TURP - Transurethral Resection of the Prostate
Transurethral Resection of the Prostate (TURP) is a procedure to remove excessive growth of the prostate gland, resulting from Benign Prostatic Hyperplasia (BPH). The prostate gland plays an essential role in the functioning of the male reproductive system, secreting fluid into the urethra during ejaculation. It surrounds the urethra and is located immediately below the neck of the urinary bladder.
What is Benign Prostatic Hyperplasia?
BPH is when the prostate gland enlarges until it squeezes the urethra and eventually prevents the smooth, even flow of urine. It is believed to be caused by hormonal changes as a result of aging and a family history. It's one of the most common diseases of men over 55 and the primary condition treated by urologists. Statistics indicate that nearly 50% of men will develop an enlarged prostate gland by age 50 and 75% of men by age 80. Some symptoms of BPH are frequent urination, especially at night, hesitant and intermittent flow, dribbling, and a feeling the bladder is not emptied. It's important to consult a doctor with these symptoms because untreated BPH can result in damage to the urogenital organs. BPH does not develop into, nor does it indicate a predisposition to prostate cancer. However, it is not curable and the gland will continue to enlarge.
Treatment for BPH
For most men, the first level of treatment is medication to reduce the restriction on the urethra by relaxing the prostate muscles or shrinking the gland. The next level of treatment involves procedures performed in a physician's office using microwave or radio frequency waves to destroy tissue. If symptoms persist, a variety of surgical and non-surgical interventions are available. There are two generalized types of intervention, invasive and minimally-invasive, the difference being whether or not there is an incision.
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What is Transurethral Resection of the Prostate?
Transurethral resection of the prostate (TURP) is an invasive procedure to remove the overgrowth of prostate tissue. Despite the more recent development of less invasive treatments, TURP is still considered the "gold standard" and preferred treatment for BPH. It is performed by a urologist in a hospital under general anesthesia or spinal anesthesia coupled with a sedative. A resectoscope (an instrument much like a cystoscope with the advantages of a microscope, light, irrigation capability, and a wire loop) or a spring action cutting tool, is inserted into the urethra to access the enlarged gland. The electricity generated through the cutting tool removes small pieces of tissue until the urethra is no longer restricted. To control bleeding, the vessels are cauterized by the wire loop and the bladder and urethra are irrigated with a saline solution. A urinary catheter is put in for the purpose of resting the bladder and prostate, keeping the urethra open if swelling develops, and to empty the bladder of blood to avoid clotting. The procedure takes about 90 minutes to two hours.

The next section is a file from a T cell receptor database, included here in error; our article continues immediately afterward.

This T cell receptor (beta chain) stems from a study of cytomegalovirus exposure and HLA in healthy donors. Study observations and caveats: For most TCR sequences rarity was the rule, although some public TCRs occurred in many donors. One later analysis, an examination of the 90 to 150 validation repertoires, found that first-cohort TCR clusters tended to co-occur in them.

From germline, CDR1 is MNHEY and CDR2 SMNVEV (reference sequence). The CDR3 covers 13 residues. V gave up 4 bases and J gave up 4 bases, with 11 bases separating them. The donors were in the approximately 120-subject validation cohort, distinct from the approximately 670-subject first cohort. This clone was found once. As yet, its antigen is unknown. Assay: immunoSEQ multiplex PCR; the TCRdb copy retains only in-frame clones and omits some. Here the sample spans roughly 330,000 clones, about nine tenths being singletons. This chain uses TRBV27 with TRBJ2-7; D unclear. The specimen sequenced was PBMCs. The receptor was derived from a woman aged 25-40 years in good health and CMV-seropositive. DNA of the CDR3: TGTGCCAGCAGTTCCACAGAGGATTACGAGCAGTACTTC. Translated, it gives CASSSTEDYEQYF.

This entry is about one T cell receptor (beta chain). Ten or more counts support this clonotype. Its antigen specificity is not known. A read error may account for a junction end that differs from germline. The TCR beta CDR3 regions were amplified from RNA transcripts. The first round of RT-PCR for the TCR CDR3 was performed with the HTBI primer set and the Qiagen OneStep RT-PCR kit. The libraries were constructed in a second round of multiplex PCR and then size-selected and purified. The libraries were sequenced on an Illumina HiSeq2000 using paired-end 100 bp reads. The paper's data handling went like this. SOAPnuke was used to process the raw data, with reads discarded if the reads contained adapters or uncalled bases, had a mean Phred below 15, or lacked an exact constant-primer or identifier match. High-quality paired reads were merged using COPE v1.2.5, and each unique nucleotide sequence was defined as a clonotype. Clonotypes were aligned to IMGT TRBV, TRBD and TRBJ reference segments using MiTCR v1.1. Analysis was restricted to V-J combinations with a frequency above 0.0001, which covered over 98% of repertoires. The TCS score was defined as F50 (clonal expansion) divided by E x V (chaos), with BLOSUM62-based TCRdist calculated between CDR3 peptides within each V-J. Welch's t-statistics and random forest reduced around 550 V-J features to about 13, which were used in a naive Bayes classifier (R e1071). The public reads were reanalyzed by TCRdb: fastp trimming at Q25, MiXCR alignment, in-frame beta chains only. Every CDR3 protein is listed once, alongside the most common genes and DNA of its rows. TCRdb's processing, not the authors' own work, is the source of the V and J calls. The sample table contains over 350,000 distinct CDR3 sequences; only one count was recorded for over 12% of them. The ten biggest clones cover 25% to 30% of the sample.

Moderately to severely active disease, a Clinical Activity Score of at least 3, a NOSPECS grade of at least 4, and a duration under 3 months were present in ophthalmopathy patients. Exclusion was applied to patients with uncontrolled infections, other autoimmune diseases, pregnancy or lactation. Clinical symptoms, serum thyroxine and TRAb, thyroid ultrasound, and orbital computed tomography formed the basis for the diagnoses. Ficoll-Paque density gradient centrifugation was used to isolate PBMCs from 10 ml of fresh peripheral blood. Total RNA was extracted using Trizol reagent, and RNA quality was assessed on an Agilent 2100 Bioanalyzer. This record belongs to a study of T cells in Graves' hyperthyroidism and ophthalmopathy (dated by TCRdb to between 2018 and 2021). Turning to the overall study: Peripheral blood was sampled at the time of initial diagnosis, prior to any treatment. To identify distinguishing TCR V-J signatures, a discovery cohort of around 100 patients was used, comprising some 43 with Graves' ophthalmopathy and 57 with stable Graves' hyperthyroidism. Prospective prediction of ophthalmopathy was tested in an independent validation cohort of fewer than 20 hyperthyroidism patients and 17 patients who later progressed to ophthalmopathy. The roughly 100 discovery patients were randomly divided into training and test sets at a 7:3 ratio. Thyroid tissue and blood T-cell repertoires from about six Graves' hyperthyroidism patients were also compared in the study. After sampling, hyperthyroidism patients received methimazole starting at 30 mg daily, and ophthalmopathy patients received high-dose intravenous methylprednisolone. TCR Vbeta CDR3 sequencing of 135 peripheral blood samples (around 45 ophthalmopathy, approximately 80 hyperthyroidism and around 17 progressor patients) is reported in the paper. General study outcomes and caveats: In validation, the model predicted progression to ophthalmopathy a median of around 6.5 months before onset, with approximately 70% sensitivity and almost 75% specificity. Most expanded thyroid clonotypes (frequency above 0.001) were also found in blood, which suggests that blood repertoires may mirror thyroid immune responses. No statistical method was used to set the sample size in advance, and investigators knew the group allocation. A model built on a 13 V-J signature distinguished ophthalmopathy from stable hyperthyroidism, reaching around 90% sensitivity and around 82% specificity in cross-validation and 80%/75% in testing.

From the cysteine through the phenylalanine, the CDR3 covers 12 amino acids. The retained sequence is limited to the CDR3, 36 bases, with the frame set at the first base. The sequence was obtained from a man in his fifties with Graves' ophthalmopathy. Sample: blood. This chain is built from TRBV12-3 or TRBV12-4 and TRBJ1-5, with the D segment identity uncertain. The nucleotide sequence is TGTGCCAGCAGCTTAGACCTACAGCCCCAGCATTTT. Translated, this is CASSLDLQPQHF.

Commonly, there is a one-night hospital stay for observation and flushing of the catheter. Light bleeding will continue, presented in the urine and when the catheter is flushed out. The catheter will remain in for a few days to a week and must be flushed regularly by the patient after discharge; instructions on how to do this are given while in the hospital.
After discharge, precautions are recommended for the purpose of healing, comfort, and preventing damage to the treated area. Patients will require rest and should drink large quantities of water to flush out the bladder to prevent a urinary tract infection. No straining, lifting or pushing heavy items should occur. A significant improvement in recovery is seen after the catheter has been removed and, while some of the pre-operative symptoms may continue, they will slowly decrease over a period of two to eight weeks. Complete reversal of all prior symptoms may take several months.
Sexual function returns for most men but the doctor may advise against ejaculation for up to two months. While the ability to orgasm is unaffected by TURP, your ejaculate may no longer exit through the penis. This occurs if the valve to the bladder, which controls the direction of semen, is damaged during the procedure.
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The Benefits of TURP
Recent technological advances to reduce the invasive aspect of surgical treatments of BPH offer some very desirable options, such as lasers, microwave, radio waves, and ultrasound. A new and promising laser procedure, GreenLight Laser PVP - photoselective vaporization of the prostate - has been demonstrated to remove prostate gland overgrowths using pulses of light with nearly no bleeding, less catheterization, and a greatly reduced recovery time.
TURP has several advantages over the newer technologies. It's an option for men with other health problems which make the newer procedures inadvisable. If the prostate has grown too large they may not be effective, and some may feel more comfortable with surgery than an unfamiliar technology.
Additional advantages include:
- Visual, hands-on access to the prostate
- Immediate removal of excess tissue
- Can be coupled with other procedures, e.g., removing small bladder stones
- Longevity of use with supportive data on overall efficiency, safety, and success rates
- Traditionally taught in medical schools so doctors have extensive experience
Contact Dr. Samadi to learn more about TURP and other treatments for Benign Prostatic Hyperplasia
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